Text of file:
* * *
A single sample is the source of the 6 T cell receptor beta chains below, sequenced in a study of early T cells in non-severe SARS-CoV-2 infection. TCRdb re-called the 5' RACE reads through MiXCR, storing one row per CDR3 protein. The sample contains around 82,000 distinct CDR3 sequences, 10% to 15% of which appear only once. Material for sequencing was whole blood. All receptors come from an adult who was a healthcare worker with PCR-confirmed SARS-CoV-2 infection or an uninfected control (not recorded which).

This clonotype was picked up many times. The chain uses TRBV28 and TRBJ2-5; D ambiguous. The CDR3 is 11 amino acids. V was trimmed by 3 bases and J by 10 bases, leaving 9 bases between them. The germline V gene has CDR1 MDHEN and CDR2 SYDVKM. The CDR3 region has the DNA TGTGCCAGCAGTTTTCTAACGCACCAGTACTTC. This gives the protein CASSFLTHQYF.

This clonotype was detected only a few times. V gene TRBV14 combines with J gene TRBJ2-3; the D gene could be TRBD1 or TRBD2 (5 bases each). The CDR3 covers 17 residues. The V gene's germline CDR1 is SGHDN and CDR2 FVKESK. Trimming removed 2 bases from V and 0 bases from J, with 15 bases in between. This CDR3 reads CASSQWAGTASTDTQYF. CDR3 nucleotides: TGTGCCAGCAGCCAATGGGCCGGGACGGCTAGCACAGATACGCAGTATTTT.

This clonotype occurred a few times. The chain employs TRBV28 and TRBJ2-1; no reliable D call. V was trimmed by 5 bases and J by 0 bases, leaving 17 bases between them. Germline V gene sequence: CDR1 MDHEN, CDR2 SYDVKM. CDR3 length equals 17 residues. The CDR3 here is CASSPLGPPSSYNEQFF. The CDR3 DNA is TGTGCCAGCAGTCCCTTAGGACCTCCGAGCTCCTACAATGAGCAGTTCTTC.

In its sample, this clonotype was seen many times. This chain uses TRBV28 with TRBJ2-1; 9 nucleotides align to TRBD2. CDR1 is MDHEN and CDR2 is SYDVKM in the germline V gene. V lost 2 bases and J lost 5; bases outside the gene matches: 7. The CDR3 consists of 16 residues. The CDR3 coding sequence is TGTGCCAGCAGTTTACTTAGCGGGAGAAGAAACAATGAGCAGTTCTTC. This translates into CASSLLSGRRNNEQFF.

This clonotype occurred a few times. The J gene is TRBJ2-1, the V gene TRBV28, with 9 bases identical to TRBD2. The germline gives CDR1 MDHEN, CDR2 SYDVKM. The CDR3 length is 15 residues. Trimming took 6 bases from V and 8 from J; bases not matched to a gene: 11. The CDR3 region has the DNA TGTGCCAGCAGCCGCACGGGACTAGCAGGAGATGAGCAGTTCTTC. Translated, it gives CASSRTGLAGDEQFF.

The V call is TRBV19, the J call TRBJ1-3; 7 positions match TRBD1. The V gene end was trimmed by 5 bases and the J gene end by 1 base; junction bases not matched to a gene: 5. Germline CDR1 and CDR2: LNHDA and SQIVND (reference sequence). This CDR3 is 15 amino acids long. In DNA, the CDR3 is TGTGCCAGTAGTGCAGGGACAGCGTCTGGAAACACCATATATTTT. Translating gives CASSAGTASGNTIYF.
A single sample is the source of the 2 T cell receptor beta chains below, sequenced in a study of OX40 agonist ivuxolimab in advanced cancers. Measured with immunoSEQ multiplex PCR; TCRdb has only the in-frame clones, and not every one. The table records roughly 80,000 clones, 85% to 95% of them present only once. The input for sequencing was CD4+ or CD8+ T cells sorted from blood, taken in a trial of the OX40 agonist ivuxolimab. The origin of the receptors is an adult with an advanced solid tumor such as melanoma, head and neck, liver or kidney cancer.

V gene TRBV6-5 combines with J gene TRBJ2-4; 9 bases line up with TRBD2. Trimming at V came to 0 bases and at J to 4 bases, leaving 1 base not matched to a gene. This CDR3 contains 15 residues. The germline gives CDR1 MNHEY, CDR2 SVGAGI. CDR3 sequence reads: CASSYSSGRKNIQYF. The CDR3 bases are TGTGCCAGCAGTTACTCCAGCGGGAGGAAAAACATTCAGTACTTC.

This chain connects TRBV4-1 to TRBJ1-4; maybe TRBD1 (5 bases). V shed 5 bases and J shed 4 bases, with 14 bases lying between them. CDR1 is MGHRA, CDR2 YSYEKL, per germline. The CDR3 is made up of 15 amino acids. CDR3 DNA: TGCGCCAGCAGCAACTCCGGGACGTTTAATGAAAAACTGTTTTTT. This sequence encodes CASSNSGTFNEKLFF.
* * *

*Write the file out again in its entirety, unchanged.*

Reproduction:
A single sample is the source of the 6 T cell receptor beta chains below, sequenced in a study of early T cells in non-severe SARS-CoV-2 infection. TCRdb re-called the 5' RACE reads through MiXCR, storing one row per CDR3 protein. The sample contains around 82,000 distinct CDR3 sequences, 10% to 15% of which appear only once. Material for sequencing was whole blood. All receptors come from an adult who was a healthcare worker with PCR-confirmed SARS-CoV-2 infection or an uninfected control (not recorded which).

This clonotype was picked up many times. The chain uses TRBV28 and TRBJ2-5; D ambiguous. The CDR3 is 11 amino acids. V was trimmed by 3 bases and J by 10 bases, leaving 9 bases between them. The germline V gene has CDR1 MDHEN and CDR2 SYDVKM. The CDR3 region has the DNA TGTGCCAGCAGTTTTCTAACGCACCAGTACTTC. This gives the protein CASSFLTHQYF.

This clonotype was detected only a few times. V gene TRBV14 combines with J gene TRBJ2-3; the D gene could be TRBD1 or TRBD2 (5 bases each). The CDR3 covers 17 residues. The V gene's germline CDR1 is SGHDN and CDR2 FVKESK. Trimming removed 2 bases from V and 0 bases from J, with 15 bases in between. This CDR3 reads CASSQWAGTASTDTQYF. CDR3 nucleotides: TGTGCCAGCAGCCAATGGGCCGGGACGGCTAGCACAGATACGCAGTATTTT.

This clonotype occurred a few times. The chain employs TRBV28 and TRBJ2-1; no reliable D call. V was trimmed by 5 bases and J by 0 bases, leaving 17 bases between them. Germline V gene sequence: CDR1 MDHEN, CDR2 SYDVKM. CDR3 length equals 17 residues. The CDR3 here is CASSPLGPPSSYNEQFF. The CDR3 DNA is TGTGCCAGCAGTCCCTTAGGACCTCCGAGCTCCTACAATGAGCAGTTCTTC.

In its sample, this clonotype was seen many times. This chain uses TRBV28 with TRBJ2-1; 9 nucleotides align to TRBD2. CDR1 is MDHEN and CDR2 is SYDVKM in the germline V gene. V lost 2 bases and J lost 5; bases outside the gene matches: 7. The CDR3 consists of 16 residues. The CDR3 coding sequence is TGTGCCAGCAGTTTACTTAGCGGGAGAAGAAACAATGAGCAGTTCTTC. This translates into CASSLLSGRRNNEQFF.

This clonotype occurred a few times. The J gene is TRBJ2-1, the V gene TRBV28, with 9 bases identical to TRBD2. The germline gives CDR1 MDHEN, CDR2 SYDVKM. The CDR3 length is 15 residues. Trimming took 6 bases from V and 8 from J; bases not matched to a gene: 11. The CDR3 region has the DNA TGTGCCAGCAGCCGCACGGGACTAGCAGGAGATGAGCAGTTCTTC. Translated, it gives CASSRTGLAGDEQFF.

The V call is TRBV19, the J call TRBJ1-3; 7 positions match TRBD1. The V gene end was trimmed by 5 bases and the J gene end by 1 base; junction bases not matched to a gene: 5. Germline CDR1 and CDR2: LNHDA and SQIVND (reference sequence). This CDR3 is 15 amino acids long. In DNA, the CDR3 is TGTGCCAGTAGTGCAGGGACAGCGTCTGGAAACACCATATATTTT. Translating gives CASSAGTASGNTIYF.
A single sample is the source of the 2 T cell receptor beta chains below, sequenced in a study of OX40 agonist ivuxolimab in advanced cancers. Measured with immunoSEQ multiplex PCR; TCRdb has only the in-frame clones, and not every one. The table records roughly 80,000 clones, 85% to 95% of them present only once. The input for sequencing was CD4+ or CD8+ T cells sorted from blood, taken in a trial of the OX40 agonist ivuxolimab. The origin of the receptors is an adult with an advanced solid tumor such as melanoma, head and neck, liver or kidney cancer.

V gene TRBV6-5 combines with J gene TRBJ2-4; 9 bases line up with TRBD2. Trimming at V came to 0 bases and at J to 4 bases, leaving 1 base not matched to a gene. This CDR3 contains 15 residues. The germline gives CDR1 MNHEY, CDR2 SVGAGI. CDR3 sequence reads: CASSYSSGRKNIQYF. The CDR3 bases are TGTGCCAGCAGTTACTCCAGCGGGAGGAAAAACATTCAGTACTTC.

This chain connects TRBV4-1 to TRBJ1-4; maybe TRBD1 (5 bases). V shed 5 bases and J shed 4 bases, with 14 bases lying between them. CDR1 is MGHRA, CDR2 YSYEKL, per germline. The CDR3 is made up of 15 amino acids. CDR3 DNA: TGCGCCAGCAGCAACTCCGGGACGTTTAATGAAAAACTGTTTTTT. This sequence encodes CASSNSGTFNEKLFF.